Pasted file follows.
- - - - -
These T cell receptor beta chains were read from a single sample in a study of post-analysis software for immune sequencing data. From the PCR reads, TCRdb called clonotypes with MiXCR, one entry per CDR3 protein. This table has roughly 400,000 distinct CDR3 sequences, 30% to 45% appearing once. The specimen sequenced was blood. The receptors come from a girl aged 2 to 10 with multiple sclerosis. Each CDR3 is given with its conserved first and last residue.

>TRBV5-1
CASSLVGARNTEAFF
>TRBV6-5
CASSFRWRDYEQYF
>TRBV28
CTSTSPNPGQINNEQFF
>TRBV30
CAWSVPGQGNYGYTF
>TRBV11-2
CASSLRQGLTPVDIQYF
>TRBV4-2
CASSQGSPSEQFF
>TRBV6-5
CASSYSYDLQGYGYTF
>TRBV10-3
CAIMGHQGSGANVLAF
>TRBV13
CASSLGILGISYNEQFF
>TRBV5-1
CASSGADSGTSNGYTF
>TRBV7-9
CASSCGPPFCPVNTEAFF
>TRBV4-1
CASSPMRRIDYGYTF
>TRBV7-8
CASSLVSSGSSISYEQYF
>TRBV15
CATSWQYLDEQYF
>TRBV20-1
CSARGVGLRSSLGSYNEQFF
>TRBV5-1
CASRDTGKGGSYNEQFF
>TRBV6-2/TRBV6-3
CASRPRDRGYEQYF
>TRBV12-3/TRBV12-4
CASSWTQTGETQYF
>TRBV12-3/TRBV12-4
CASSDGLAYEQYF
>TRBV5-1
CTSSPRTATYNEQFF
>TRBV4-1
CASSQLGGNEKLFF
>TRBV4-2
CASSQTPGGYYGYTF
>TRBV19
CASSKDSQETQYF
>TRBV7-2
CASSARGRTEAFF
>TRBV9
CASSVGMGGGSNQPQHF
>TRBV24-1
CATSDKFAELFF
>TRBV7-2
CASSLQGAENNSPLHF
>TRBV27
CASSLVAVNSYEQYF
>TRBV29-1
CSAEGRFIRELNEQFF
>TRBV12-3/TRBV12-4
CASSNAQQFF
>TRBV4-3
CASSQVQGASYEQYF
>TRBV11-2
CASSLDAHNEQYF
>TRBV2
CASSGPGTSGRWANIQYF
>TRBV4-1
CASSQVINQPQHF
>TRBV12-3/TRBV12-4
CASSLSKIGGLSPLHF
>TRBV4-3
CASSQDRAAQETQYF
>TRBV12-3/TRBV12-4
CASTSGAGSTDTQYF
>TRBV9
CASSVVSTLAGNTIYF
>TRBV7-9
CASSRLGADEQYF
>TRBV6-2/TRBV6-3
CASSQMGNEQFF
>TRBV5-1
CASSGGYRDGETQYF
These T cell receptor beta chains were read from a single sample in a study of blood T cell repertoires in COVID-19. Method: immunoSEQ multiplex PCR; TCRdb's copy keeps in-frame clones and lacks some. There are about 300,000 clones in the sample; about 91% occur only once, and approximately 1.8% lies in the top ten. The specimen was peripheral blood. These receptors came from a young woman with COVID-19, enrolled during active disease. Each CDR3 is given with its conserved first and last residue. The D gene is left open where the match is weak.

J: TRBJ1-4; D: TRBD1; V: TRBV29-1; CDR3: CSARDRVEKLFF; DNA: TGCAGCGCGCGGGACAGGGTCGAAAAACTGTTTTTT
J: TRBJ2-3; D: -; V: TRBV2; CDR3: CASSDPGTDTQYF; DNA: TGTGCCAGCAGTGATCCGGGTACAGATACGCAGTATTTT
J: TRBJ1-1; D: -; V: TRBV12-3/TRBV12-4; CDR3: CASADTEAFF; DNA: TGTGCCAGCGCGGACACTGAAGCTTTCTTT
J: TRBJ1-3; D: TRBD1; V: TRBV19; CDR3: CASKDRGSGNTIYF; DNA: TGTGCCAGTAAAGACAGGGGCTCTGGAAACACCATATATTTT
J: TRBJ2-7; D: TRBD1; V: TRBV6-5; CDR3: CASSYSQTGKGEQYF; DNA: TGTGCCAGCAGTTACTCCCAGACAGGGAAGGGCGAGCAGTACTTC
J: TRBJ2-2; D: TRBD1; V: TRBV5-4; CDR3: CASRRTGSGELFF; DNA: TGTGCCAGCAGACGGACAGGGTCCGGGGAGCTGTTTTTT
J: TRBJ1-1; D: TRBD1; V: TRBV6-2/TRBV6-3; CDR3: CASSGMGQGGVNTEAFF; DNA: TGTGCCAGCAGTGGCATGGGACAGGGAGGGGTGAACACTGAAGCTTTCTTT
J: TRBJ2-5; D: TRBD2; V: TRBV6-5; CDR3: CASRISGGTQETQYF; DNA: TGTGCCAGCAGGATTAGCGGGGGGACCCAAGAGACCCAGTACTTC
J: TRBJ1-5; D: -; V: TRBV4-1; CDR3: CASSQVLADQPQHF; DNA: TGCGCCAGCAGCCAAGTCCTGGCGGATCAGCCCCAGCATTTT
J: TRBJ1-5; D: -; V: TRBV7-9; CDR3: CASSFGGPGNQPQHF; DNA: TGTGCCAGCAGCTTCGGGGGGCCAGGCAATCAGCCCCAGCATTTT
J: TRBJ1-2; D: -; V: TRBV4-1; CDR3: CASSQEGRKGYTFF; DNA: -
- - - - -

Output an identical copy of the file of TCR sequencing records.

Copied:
These T cell receptor beta chains were read from a single sample in a study of post-analysis software for immune sequencing data. From the PCR reads, TCRdb called clonotypes with MiXCR, one entry per CDR3 protein. This table has roughly 400,000 distinct CDR3 sequences, 30% to 45% appearing once. The specimen sequenced was blood. The receptors come from a girl aged 2 to 10 with multiple sclerosis. Each CDR3 is given with its conserved first and last residue.

>TRBV5-1
CASSLVGARNTEAFF
>TRBV6-5
CASSFRWRDYEQYF
>TRBV28
CTSTSPNPGQINNEQFF
>TRBV30
CAWSVPGQGNYGYTF
>TRBV11-2
CASSLRQGLTPVDIQYF
>TRBV4-2
CASSQGSPSEQFF
>TRBV6-5
CASSYSYDLQGYGYTF
>TRBV10-3
CAIMGHQGSGANVLAF
>TRBV13
CASSLGILGISYNEQFF
>TRBV5-1
CASSGADSGTSNGYTF
>TRBV7-9
CASSCGPPFCPVNTEAFF
>TRBV4-1
CASSPMRRIDYGYTF
>TRBV7-8
CASSLVSSGSSISYEQYF
>TRBV15
CATSWQYLDEQYF
>TRBV20-1
CSARGVGLRSSLGSYNEQFF
>TRBV5-1
CASRDTGKGGSYNEQFF
>TRBV6-2/TRBV6-3
CASRPRDRGYEQYF
>TRBV12-3/TRBV12-4
CASSWTQTGETQYF
>TRBV12-3/TRBV12-4
CASSDGLAYEQYF
>TRBV5-1
CTSSPRTATYNEQFF
>TRBV4-1
CASSQLGGNEKLFF
>TRBV4-2
CASSQTPGGYYGYTF
>TRBV19
CASSKDSQETQYF
>TRBV7-2
CASSARGRTEAFF
>TRBV9
CASSVGMGGGSNQPQHF
>TRBV24-1
CATSDKFAELFF
>TRBV7-2
CASSLQGAENNSPLHF
>TRBV27
CASSLVAVNSYEQYF
>TRBV29-1
CSAEGRFIRELNEQFF
>TRBV12-3/TRBV12-4
CASSNAQQFF
>TRBV4-3
CASSQVQGASYEQYF
>TRBV11-2
CASSLDAHNEQYF
>TRBV2
CASSGPGTSGRWANIQYF
>TRBV4-1
CASSQVINQPQHF
>TRBV12-3/TRBV12-4
CASSLSKIGGLSPLHF
>TRBV4-3
CASSQDRAAQETQYF
>TRBV12-3/TRBV12-4
CASTSGAGSTDTQYF
>TRBV9
CASSVVSTLAGNTIYF
>TRBV7-9
CASSRLGADEQYF
>TRBV6-2/TRBV6-3
CASSQMGNEQFF
>TRBV5-1
CASSGGYRDGETQYF
These T cell receptor beta chains were read from a single sample in a study of blood T cell repertoires in COVID-19. Method: immunoSEQ multiplex PCR; TCRdb's copy keeps in-frame clones and lacks some. There are about 300,000 clones in the sample; about 91% occur only once, and approximately 1.8% lies in the top ten. The specimen was peripheral blood. These receptors came from a young woman with COVID-19, enrolled during active disease. Each CDR3 is given with its conserved first and last residue. The D gene is left open where the match is weak.

J: TRBJ1-4; D: TRBD1; V: TRBV29-1; CDR3: CSARDRVEKLFF; DNA: TGCAGCGCGCGGGACAGGGTCGAAAAACTGTTTTTT
J: TRBJ2-3; D: -; V: TRBV2; CDR3: CASSDPGTDTQYF; DNA: TGTGCCAGCAGTGATCCGGGTACAGATACGCAGTATTTT
J: TRBJ1-1; D: -; V: TRBV12-3/TRBV12-4; CDR3: CASADTEAFF; DNA: TGTGCCAGCGCGGACACTGAAGCTTTCTTT
J: TRBJ1-3; D: TRBD1; V: TRBV19; CDR3: CASKDRGSGNTIYF; DNA: TGTGCCAGTAAAGACAGGGGCTCTGGAAACACCATATATTTT
J: TRBJ2-7; D: TRBD1; V: TRBV6-5; CDR3: CASSYSQTGKGEQYF; DNA: TGTGCCAGCAGTTACTCCCAGACAGGGAAGGGCGAGCAGTACTTC
J: TRBJ2-2; D: TRBD1; V: TRBV5-4; CDR3: CASRRTGSGELFF; DNA: TGTGCCAGCAGACGGACAGGGTCCGGGGAGCTGTTTTTT
J: TRBJ1-1; D: TRBD1; V: TRBV6-2/TRBV6-3; CDR3: CASSGMGQGGVNTEAFF; DNA: TGTGCCAGCAGTGGCATGGGACAGGGAGGGGTGAACACTGAAGCTTTCTTT
J: TRBJ2-5; D: TRBD2; V: TRBV6-5; CDR3: CASRISGGTQETQYF; DNA: TGTGCCAGCAGGATTAGCGGGGGGACCCAAGAGACCCAGTACTTC
J: TRBJ1-5; D: -; V: TRBV4-1; CDR3: CASSQVLADQPQHF; DNA: TGCGCCAGCAGCCAAGTCCTGGCGGATCAGCCCCAGCATTTT
J: TRBJ1-5; D: -; V: TRBV7-9; CDR3: CASSFGGPGNQPQHF; DNA: TGTGCCAGCAGCTTCGGGGGGCCAGGCAATCAGCCCCAGCATTTT
J: TRBJ1-2; D: -; V: TRBV4-1; CDR3: CASSQEGRKGYTFF; DNA: -